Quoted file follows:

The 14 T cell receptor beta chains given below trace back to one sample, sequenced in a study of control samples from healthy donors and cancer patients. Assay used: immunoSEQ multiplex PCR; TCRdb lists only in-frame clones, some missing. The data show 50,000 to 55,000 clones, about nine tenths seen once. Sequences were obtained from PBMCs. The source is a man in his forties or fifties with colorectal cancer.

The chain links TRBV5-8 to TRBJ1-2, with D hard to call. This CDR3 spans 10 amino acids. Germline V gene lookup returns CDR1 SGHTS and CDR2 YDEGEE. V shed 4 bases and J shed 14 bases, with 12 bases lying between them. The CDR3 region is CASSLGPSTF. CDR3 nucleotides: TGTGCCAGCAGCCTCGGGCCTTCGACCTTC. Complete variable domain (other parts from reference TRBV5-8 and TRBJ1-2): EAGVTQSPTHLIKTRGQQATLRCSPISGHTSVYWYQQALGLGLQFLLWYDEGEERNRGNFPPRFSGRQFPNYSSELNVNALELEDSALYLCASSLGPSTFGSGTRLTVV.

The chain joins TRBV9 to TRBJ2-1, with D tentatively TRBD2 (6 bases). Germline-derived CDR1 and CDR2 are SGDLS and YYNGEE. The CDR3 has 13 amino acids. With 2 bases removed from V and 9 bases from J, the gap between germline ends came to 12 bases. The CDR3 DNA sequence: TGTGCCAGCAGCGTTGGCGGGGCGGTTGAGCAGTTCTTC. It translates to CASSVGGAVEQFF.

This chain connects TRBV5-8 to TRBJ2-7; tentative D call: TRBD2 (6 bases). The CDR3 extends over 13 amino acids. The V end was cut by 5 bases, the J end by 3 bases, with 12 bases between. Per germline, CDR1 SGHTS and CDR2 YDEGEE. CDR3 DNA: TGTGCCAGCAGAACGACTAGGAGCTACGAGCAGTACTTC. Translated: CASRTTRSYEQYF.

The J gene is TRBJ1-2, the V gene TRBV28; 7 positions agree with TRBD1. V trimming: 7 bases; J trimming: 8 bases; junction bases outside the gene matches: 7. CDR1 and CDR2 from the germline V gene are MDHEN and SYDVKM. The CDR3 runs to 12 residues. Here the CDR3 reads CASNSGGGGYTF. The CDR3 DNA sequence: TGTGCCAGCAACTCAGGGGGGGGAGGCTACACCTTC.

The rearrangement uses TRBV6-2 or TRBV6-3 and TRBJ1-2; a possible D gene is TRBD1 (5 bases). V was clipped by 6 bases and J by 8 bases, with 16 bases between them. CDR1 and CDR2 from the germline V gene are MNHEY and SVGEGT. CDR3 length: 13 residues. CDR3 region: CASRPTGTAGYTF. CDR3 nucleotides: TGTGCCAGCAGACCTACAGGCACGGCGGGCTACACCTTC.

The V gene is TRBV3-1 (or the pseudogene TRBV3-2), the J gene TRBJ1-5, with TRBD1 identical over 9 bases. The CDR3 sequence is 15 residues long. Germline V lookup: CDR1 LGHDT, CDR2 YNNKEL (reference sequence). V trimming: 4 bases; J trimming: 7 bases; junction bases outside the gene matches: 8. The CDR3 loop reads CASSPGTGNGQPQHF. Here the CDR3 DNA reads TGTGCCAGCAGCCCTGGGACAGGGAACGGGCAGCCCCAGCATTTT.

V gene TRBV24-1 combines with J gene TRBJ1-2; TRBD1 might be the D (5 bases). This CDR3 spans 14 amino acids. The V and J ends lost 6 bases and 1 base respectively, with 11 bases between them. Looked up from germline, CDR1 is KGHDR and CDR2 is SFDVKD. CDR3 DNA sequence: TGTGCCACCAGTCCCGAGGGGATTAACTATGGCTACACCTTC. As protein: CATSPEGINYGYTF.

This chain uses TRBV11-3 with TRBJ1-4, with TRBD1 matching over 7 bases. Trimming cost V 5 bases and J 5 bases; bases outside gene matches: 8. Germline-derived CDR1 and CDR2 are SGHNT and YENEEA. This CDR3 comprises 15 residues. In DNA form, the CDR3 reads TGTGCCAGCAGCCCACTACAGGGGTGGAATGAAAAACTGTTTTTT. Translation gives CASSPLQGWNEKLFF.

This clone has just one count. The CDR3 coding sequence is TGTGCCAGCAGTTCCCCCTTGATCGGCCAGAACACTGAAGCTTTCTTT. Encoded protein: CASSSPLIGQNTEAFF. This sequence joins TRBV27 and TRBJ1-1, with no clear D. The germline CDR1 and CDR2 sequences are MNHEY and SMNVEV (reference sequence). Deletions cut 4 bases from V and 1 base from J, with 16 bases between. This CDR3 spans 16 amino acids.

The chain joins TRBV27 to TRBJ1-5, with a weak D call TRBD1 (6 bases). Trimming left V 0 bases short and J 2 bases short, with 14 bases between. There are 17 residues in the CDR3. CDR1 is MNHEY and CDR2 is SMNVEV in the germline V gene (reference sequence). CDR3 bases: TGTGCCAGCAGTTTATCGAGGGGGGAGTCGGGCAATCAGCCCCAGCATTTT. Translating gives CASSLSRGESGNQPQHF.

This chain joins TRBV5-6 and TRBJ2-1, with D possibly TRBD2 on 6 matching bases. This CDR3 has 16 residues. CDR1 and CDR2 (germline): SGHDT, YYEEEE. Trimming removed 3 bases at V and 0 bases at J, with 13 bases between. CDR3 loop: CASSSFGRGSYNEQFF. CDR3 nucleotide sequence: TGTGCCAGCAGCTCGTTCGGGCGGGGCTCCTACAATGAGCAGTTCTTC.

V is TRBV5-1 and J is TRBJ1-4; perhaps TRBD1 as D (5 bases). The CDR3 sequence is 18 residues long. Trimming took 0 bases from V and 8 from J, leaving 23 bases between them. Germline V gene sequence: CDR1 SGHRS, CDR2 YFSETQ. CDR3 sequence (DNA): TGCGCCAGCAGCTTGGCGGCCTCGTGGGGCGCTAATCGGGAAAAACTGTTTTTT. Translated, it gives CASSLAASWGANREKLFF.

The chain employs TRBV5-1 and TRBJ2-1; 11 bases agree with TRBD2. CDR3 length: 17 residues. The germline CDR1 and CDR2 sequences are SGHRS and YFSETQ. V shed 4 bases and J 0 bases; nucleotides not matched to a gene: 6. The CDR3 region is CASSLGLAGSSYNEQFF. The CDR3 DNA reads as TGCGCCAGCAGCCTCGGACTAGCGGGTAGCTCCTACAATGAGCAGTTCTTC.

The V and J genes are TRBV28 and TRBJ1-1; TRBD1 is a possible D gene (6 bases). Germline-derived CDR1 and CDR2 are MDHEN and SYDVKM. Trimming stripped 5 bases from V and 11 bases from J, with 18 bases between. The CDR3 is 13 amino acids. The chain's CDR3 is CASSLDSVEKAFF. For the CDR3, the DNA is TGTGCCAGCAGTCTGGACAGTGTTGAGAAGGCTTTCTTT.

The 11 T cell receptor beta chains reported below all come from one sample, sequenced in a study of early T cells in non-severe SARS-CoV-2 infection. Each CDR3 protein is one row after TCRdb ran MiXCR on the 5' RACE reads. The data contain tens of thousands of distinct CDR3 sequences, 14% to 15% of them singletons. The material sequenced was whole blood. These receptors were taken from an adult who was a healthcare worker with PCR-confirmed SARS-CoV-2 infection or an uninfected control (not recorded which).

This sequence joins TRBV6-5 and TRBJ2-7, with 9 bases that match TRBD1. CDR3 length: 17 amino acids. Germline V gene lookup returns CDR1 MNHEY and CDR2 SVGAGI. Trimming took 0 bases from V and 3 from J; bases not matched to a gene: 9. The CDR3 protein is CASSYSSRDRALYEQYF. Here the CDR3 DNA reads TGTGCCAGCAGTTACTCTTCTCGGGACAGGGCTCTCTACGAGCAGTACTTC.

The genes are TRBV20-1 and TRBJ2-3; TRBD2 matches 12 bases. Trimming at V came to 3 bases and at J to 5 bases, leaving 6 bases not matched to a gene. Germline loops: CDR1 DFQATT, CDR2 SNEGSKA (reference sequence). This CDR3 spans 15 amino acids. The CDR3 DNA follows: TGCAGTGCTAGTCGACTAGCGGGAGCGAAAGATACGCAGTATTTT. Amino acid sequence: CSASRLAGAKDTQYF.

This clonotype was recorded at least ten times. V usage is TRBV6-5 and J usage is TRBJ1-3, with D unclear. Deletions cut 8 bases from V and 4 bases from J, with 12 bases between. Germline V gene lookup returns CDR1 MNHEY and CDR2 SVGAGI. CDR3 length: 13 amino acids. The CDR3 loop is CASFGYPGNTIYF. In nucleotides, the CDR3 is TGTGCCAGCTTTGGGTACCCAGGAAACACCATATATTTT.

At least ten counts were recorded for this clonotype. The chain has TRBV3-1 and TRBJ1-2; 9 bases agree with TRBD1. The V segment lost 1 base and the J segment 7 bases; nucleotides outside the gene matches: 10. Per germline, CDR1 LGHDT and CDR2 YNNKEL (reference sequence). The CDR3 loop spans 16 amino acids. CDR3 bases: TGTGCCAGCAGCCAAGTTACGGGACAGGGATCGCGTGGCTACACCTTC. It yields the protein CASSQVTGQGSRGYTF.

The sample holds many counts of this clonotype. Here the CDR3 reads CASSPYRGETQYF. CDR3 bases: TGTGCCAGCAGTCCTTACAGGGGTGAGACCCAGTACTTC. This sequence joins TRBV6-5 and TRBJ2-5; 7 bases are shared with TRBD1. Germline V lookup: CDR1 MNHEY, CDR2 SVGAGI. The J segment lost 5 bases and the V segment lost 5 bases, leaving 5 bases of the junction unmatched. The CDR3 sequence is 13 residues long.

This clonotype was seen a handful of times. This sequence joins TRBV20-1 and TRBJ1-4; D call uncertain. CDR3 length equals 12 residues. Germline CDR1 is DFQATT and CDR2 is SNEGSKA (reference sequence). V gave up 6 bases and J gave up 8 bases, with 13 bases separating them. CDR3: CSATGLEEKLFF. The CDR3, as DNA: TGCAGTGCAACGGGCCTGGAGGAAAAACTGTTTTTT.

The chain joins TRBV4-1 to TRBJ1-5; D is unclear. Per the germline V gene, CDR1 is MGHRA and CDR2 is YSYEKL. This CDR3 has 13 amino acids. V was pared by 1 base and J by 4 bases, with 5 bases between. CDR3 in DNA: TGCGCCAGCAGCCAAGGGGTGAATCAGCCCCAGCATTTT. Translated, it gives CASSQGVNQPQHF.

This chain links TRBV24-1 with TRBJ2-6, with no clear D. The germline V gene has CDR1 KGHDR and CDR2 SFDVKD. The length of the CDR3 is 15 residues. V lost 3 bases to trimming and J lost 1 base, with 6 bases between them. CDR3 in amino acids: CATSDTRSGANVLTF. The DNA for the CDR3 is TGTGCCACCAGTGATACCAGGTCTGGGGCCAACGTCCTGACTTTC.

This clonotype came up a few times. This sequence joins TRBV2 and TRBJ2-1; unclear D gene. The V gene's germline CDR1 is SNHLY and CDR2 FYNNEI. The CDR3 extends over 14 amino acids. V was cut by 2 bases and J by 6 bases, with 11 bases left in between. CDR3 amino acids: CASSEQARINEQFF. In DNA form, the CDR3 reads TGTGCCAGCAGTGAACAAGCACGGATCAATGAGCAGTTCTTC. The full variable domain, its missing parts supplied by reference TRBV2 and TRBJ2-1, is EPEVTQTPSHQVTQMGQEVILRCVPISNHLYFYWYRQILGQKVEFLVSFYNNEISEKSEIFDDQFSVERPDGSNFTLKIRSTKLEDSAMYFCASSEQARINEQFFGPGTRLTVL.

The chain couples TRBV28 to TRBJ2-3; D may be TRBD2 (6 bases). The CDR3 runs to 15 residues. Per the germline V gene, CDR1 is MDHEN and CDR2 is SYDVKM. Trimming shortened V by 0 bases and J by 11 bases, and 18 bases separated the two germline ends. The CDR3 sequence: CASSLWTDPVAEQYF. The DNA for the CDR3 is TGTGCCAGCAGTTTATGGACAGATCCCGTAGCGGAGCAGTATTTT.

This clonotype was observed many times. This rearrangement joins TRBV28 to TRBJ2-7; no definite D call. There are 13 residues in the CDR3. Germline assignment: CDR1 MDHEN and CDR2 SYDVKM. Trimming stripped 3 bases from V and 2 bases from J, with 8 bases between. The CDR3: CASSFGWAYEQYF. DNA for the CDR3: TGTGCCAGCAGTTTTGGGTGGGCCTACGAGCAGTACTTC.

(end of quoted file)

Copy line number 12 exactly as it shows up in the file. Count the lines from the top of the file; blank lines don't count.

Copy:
This chain joins TRBV5-6 and TRBJ2-1, with D possibly TRBD2 on 6 matching bases. This CDR3 has 16 residues. CDR1 and CDR2 (germline): SGHDT, YYEEEE. Trimming removed 3 bases at V and 0 bases at J, with 13 bases between. CDR3 loop: CASSSFGRGSYNEQFF. CDR3 nucleotide sequence: TGTGCCAGCAGCTCGTTCGGGCGGGGCTCCTACAATGAGCAGTTCTTC.